This was Dennis' fifth year growing giant pumpkins, and each year he's steadily improved. He's about doubled the size of his pumpkins every year, growing one in 2014 that weighed in at 432 pounds.
"Obviously the first few years we really didn't know what we were doing," he said.
While growing vegetables of any kind requires a bit of attention to detail, growing a giant pumpkin takes the science to another level.
This year's adventure began with soil preparation in March. In mid-April, Dennis began germinating a pumpkin seed from the Atlantic Giant variety. Soaked in a mix of water, seaweed and hydrogen peroxide, the seed was placed on a hot pad and kept at 85 degrees for a couple days until it sprouted.
The seed was then placed in high-quality potting soil, along with special bacterias and seaweed to stimulate root growth. A grow light illuminated the sprout for 16 to 18 hours a day. Once the sprout's first true leaf showed, it was transferred to a hoop house in the garden, where heating coils keep the soil at exactly 75 degrees.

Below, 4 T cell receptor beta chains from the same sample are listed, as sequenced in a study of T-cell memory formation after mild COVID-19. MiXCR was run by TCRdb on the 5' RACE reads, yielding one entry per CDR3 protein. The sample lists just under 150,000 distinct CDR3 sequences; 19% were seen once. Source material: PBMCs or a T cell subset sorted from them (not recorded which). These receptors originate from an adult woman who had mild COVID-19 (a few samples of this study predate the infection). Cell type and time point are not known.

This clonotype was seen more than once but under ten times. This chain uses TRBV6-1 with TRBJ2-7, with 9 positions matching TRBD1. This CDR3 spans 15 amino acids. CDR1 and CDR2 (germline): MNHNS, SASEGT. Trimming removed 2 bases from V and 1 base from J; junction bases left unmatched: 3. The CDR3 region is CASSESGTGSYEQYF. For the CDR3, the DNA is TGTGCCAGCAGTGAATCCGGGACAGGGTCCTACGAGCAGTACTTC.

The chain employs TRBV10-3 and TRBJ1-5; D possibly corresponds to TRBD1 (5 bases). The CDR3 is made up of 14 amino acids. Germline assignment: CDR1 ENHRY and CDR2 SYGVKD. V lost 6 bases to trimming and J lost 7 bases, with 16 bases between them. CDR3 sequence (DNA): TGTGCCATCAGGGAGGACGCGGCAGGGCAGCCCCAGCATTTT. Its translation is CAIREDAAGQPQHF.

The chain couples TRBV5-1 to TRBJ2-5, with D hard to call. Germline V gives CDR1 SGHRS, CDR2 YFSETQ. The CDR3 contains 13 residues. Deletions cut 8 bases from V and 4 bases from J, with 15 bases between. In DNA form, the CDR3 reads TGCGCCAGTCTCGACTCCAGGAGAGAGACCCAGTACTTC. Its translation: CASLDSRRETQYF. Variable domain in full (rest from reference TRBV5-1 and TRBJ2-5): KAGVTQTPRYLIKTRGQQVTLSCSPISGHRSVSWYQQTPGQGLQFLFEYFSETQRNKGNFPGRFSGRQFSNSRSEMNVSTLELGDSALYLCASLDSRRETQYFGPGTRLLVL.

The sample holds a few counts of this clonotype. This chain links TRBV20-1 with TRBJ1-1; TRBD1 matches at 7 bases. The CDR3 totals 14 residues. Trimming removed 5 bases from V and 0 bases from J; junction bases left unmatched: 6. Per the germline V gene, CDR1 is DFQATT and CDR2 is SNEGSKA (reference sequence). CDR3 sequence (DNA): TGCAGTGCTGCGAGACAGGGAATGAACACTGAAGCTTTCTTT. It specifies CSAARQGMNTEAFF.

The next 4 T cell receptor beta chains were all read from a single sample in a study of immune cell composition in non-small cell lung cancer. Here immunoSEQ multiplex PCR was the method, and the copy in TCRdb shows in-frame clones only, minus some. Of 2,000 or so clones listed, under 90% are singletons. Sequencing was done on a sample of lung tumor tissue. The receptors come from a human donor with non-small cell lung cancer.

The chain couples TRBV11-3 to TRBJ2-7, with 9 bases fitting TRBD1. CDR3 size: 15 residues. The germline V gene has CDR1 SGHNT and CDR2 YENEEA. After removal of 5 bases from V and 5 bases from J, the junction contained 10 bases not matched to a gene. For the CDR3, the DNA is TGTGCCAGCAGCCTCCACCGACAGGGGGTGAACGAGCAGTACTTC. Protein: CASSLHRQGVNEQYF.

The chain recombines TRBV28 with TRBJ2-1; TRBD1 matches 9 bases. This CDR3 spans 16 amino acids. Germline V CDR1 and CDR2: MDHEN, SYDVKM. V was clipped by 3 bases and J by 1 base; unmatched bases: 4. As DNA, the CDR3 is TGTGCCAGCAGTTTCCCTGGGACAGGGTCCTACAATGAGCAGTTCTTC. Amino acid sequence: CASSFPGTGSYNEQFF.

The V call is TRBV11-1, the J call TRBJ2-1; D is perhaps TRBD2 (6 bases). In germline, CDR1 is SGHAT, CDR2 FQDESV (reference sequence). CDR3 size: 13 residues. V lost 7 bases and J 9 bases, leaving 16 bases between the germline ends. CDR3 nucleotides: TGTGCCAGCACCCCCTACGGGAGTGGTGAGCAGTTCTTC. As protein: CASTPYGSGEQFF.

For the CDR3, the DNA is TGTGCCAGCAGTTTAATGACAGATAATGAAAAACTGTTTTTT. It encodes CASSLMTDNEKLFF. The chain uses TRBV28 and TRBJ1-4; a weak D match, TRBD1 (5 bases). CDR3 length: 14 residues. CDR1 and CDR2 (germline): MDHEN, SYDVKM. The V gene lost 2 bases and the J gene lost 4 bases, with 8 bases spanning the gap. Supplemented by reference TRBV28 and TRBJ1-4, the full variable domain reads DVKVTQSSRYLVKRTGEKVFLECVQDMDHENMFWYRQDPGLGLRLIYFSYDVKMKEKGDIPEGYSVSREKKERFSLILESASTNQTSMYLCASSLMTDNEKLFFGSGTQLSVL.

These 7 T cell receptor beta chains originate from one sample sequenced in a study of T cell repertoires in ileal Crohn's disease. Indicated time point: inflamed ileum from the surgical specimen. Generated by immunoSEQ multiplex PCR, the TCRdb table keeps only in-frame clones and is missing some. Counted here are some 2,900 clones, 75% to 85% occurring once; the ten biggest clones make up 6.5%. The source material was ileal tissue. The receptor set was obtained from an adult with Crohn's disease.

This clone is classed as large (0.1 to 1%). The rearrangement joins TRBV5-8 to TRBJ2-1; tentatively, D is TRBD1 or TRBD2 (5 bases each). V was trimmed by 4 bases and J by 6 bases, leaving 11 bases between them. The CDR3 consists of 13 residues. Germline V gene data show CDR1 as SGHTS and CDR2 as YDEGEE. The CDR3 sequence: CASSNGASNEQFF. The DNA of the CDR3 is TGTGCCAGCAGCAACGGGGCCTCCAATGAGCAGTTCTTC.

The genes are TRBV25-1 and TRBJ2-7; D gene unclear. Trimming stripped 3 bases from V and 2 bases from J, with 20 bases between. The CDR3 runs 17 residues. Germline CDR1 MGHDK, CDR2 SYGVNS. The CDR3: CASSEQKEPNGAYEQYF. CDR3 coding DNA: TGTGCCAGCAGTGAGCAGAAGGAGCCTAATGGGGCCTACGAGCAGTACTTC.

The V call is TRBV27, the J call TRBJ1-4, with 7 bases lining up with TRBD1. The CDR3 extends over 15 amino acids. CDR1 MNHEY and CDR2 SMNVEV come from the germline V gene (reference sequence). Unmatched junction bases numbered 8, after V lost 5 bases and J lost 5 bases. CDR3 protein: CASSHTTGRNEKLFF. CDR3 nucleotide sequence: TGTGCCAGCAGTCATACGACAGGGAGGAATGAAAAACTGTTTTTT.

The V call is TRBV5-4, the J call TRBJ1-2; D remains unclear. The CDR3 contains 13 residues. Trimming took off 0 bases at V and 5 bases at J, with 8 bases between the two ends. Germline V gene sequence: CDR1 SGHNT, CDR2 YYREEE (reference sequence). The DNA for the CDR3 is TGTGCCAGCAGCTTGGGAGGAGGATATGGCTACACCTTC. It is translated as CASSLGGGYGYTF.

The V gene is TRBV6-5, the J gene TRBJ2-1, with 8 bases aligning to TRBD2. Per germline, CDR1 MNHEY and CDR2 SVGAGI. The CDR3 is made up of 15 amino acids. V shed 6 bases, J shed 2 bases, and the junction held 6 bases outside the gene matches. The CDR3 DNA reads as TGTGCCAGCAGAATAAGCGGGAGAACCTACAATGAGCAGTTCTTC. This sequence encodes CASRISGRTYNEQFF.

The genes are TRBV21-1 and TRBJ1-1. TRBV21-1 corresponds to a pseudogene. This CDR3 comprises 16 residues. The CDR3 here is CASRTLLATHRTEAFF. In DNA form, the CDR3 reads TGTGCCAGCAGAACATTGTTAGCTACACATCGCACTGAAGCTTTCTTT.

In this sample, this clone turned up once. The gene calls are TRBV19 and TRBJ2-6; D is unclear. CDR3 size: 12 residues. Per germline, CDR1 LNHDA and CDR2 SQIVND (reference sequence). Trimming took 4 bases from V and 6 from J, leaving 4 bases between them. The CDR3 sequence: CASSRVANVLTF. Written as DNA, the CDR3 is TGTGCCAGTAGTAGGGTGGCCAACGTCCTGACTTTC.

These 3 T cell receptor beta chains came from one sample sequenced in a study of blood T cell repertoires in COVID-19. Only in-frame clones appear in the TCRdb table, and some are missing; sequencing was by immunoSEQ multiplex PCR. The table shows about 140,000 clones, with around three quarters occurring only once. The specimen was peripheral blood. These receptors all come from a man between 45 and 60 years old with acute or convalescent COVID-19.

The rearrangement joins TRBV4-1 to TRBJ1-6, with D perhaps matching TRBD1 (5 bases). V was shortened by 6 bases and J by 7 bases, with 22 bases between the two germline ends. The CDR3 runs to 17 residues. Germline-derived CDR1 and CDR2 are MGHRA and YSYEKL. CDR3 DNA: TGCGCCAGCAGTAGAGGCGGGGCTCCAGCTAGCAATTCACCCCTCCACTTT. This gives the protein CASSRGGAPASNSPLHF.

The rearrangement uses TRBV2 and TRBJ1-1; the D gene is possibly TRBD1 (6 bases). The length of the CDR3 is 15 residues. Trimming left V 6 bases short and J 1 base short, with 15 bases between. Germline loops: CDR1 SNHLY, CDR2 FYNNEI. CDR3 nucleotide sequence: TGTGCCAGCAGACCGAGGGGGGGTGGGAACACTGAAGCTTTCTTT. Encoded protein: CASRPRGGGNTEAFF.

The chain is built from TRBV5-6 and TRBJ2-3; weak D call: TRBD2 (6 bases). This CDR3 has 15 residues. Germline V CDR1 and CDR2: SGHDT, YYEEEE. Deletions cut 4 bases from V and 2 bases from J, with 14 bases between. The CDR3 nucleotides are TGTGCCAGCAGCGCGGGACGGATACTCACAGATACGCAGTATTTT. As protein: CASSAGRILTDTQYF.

Dennis said there's not much visible action for the first month while the plant spreads and the root system develops. A mix of soil, fungicide and fertilizer is used to bury the vines to help grow more roots.
On May 17, Dennis cross pollinated one of his plant's female blossoms with pellet from another grower's male blossom. About 15 days later was when the pumpkin began to grow quite aggressively, Dennis said. From days 25 through 40, the pumpkin really started to explode.
"Over that 15- to 16-day window it gained over 500 pounds," Dennis said. "So it was averaging a little over 32 pounds per day. And there were a few days where it gained over 40 pounds."
Dennis, who works as a CPA in Salt Lake City, would get home from work and marvel at how much bigger the pumpkin had gotten since he left that morning.
"It's just unbelievable how fast it can grow," he said.
After work, Dennis would strap a headlamp on his head and go spend some time tending to the plant.
"You're with it just about every day. In fact, it was difficult even to go on vacation," he said.
Dennis and his wife Laurel did take a four-day vacation in August, but they had a friend come over and fertilize and spray insecticide and fungicide every day while they were gone.